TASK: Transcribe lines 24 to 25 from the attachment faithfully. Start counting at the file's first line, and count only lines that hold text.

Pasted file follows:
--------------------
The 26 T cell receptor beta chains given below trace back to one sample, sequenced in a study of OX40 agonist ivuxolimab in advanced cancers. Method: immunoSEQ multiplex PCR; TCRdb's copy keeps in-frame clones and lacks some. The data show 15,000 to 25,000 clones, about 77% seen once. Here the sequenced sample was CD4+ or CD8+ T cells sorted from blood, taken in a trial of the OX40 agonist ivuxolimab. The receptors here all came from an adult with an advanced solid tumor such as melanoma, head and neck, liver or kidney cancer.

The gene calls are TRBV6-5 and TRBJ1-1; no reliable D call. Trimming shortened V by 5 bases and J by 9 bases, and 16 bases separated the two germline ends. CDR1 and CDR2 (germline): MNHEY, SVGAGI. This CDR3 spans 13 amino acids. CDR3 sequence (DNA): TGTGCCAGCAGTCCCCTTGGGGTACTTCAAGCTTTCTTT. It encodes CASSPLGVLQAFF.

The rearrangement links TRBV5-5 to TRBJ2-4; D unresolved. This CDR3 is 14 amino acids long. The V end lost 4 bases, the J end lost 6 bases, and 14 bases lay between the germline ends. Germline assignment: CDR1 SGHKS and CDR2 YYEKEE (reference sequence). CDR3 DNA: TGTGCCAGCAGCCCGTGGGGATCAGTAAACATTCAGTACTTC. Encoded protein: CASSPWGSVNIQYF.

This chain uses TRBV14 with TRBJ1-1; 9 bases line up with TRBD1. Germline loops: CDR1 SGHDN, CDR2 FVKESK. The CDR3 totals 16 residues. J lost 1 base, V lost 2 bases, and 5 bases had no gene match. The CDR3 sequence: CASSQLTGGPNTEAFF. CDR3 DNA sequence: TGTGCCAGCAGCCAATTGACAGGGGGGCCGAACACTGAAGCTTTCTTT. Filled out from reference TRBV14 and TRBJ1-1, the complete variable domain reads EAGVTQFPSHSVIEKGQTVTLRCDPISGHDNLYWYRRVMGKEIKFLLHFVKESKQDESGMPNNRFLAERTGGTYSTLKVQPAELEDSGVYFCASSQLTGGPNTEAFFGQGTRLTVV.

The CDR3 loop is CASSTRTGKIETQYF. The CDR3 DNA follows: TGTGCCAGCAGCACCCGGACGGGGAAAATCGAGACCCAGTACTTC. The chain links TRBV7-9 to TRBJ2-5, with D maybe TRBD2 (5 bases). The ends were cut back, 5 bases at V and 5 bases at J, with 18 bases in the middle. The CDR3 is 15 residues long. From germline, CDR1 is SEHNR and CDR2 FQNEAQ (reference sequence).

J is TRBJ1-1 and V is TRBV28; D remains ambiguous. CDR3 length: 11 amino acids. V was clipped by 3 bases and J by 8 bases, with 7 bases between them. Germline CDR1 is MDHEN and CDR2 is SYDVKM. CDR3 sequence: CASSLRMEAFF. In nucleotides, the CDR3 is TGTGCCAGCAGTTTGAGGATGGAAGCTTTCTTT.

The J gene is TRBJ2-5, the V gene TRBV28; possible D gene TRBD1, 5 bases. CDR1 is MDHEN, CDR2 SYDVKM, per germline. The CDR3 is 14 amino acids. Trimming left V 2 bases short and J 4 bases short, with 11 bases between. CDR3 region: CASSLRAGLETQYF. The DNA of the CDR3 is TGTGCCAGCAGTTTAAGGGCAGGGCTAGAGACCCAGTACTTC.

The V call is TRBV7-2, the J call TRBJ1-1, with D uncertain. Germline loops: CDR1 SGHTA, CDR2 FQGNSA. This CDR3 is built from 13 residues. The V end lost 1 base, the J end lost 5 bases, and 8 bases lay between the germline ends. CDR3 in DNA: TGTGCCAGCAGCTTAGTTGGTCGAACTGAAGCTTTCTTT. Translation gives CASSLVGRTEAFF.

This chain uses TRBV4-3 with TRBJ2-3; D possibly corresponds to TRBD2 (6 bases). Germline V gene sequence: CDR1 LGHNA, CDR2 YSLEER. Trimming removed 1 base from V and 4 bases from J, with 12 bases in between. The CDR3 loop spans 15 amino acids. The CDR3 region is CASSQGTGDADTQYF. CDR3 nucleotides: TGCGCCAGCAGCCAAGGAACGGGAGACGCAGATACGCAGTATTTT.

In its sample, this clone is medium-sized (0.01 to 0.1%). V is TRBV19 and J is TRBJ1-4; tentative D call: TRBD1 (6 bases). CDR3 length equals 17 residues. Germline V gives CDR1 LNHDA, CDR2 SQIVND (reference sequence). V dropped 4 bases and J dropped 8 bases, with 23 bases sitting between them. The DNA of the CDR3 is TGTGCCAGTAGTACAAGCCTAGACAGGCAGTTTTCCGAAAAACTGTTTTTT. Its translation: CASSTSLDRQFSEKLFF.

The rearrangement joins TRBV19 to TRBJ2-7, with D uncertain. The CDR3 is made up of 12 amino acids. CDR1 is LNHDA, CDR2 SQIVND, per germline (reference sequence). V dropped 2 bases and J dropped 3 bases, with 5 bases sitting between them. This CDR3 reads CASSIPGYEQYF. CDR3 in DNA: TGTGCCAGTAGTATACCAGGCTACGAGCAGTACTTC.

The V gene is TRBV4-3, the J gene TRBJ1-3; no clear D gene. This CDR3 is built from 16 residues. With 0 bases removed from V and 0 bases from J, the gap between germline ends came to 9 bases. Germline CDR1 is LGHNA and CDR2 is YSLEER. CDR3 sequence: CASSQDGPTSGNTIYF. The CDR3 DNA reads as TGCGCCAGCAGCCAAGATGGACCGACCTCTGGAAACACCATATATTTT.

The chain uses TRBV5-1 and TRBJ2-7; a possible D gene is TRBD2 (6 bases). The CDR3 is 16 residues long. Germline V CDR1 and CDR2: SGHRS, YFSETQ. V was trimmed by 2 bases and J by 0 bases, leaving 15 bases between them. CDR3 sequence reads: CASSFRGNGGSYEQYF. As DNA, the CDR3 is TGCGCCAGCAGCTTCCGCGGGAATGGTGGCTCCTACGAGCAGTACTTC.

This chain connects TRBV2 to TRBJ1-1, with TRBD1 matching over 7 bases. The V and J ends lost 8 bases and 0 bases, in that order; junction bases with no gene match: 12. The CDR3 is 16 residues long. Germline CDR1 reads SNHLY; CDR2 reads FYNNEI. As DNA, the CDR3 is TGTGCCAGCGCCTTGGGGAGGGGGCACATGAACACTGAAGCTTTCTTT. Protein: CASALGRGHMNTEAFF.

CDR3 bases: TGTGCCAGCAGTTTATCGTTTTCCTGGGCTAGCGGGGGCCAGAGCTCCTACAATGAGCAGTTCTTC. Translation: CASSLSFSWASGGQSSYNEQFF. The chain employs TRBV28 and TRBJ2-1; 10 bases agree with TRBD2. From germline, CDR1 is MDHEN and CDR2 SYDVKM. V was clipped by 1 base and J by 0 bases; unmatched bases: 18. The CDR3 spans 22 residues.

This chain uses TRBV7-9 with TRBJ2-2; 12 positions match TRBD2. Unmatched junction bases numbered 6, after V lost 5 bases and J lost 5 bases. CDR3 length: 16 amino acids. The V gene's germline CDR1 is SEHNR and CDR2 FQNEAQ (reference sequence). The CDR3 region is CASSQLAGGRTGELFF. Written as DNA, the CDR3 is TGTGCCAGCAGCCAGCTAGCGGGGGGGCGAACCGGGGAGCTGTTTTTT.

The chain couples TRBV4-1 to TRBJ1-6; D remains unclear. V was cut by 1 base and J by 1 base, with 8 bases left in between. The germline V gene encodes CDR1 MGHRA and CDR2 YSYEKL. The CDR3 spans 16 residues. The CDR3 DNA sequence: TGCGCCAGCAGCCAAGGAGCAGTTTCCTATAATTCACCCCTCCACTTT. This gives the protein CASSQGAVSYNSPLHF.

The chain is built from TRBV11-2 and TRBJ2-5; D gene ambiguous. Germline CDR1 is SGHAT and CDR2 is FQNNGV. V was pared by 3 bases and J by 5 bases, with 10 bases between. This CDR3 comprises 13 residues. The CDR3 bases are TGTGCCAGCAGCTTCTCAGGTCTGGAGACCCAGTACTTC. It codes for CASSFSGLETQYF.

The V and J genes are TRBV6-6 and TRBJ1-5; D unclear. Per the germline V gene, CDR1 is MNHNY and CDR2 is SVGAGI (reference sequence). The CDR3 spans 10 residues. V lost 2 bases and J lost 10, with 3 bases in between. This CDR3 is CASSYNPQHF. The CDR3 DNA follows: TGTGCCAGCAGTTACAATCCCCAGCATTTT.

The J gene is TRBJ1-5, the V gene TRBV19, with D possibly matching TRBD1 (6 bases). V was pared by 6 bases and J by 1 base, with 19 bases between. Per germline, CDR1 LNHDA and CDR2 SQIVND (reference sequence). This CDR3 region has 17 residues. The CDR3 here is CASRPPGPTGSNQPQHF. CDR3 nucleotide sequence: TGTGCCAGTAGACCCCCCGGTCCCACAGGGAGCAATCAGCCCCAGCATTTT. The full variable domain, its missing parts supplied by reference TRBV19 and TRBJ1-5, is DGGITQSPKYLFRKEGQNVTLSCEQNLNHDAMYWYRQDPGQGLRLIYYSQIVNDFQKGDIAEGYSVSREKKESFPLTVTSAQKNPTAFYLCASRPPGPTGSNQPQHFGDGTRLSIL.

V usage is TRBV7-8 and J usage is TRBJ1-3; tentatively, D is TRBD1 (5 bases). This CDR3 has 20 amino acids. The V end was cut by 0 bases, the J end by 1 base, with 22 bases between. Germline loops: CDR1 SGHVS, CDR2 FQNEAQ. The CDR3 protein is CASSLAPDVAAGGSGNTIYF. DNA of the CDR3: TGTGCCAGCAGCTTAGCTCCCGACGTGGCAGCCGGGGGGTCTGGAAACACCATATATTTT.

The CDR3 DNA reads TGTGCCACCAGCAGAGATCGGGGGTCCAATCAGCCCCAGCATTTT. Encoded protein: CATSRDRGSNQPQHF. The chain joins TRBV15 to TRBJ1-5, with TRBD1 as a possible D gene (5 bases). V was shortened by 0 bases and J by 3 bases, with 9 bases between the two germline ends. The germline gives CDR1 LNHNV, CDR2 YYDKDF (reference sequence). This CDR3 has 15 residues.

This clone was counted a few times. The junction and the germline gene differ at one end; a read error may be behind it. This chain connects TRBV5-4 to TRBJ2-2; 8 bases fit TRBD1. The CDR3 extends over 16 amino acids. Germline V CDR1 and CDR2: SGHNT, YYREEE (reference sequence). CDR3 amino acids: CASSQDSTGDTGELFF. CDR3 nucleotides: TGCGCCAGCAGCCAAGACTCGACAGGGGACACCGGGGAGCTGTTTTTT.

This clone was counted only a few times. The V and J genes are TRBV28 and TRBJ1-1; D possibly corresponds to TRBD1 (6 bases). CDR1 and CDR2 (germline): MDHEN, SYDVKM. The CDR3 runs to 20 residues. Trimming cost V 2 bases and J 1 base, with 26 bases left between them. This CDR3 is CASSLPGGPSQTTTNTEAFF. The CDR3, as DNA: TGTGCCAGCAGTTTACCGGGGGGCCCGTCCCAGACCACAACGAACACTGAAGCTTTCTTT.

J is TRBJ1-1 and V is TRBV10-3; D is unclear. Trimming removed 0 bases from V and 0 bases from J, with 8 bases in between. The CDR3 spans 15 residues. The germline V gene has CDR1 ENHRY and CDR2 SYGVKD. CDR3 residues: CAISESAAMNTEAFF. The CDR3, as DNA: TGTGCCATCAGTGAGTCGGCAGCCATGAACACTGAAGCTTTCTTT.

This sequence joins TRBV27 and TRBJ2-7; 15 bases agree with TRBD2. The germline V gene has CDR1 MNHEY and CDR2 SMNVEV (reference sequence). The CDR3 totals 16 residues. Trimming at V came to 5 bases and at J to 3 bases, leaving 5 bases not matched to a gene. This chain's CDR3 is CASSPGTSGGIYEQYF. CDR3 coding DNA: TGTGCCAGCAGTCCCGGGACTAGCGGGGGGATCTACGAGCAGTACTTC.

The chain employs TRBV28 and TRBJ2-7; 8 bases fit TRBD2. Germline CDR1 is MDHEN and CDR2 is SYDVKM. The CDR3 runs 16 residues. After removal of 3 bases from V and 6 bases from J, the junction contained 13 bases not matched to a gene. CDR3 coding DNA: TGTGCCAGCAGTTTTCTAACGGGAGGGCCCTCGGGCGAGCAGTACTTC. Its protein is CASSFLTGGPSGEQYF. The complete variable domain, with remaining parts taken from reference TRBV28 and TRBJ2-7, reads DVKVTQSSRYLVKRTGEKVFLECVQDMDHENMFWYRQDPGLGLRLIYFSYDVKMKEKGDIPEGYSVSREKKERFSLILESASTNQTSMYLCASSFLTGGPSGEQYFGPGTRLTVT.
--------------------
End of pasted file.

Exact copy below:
This clone was counted only a few times. The V and J genes are TRBV28 and TRBJ1-1; D possibly corresponds to TRBD1 (6 bases). CDR1 and CDR2 (germline): MDHEN, SYDVKM. The CDR3 runs to 20 residues. Trimming cost V 2 bases and J 1 base, with 26 bases left between them. This CDR3 is CASSLPGGPSQTTTNTEAFF. The CDR3, as DNA: TGTGCCAGCAGTTTACCGGGGGGCCCGTCCCAGACCACAACGAACACTGAAGCTTTCTTT.

J is TRBJ1-1 and V is TRBV10-3; D is unclear. Trimming removed 0 bases from V and 0 bases from J, with 8 bases in between. The CDR3 spans 15 residues. The germline V gene has CDR1 ENHRY and CDR2 SYGVKD. CDR3 residues: CAISESAAMNTEAFF. The CDR3, as DNA: TGTGCCATCAGTGAGTCGGCAGCCATGAACACTGAAGCTTTCTTT.